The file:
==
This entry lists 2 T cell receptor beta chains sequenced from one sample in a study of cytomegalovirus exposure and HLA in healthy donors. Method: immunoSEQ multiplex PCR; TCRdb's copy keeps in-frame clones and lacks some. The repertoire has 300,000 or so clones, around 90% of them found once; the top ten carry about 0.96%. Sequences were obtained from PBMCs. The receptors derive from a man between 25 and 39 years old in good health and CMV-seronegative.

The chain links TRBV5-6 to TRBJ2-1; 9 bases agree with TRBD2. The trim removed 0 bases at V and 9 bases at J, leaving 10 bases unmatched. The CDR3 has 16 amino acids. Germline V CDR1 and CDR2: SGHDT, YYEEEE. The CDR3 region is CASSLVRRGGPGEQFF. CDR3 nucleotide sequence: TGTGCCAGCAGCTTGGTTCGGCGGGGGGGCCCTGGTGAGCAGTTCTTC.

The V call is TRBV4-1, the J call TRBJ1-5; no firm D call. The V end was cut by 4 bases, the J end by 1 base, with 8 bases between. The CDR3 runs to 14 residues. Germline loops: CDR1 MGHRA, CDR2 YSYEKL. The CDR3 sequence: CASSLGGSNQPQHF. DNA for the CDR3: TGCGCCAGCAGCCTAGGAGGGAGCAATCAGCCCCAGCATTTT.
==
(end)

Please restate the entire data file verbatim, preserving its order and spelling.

This entry lists 2 T cell receptor beta chains sequenced from one sample in a study of cytomegalovirus exposure and HLA in healthy donors. Method: immunoSEQ multiplex PCR; TCRdb's copy keeps in-frame clones and lacks some. The repertoire has 300,000 or so clones, around 90% of them found once; the top ten carry about 0.96%. Sequences were obtained from PBMCs. The receptors derive from a man between 25 and 39 years old in good health and CMV-seronegative.

The chain links TRBV5-6 to TRBJ2-1; 9 bases agree with TRBD2. The trim removed 0 bases at V and 9 bases at J, leaving 10 bases unmatched. The CDR3 has 16 amino acids. Germline V CDR1 and CDR2: SGHDT, YYEEEE. The CDR3 region is CASSLVRRGGPGEQFF. CDR3 nucleotide sequence: TGTGCCAGCAGCTTGGTTCGGCGGGGGGGCCCTGGTGAGCAGTTCTTC.

The V call is TRBV4-1, the J call TRBJ1-5; no firm D call. The V end was cut by 4 bases, the J end by 1 base, with 8 bases between. The CDR3 runs to 14 residues. Germline loops: CDR1 MGHRA, CDR2 YSYEKL. The CDR3 sequence: CASSLGGSNQPQHF. DNA for the CDR3: TGCGCCAGCAGCCTAGGAGGGAGCAATCAGCCCCAGCATTTT.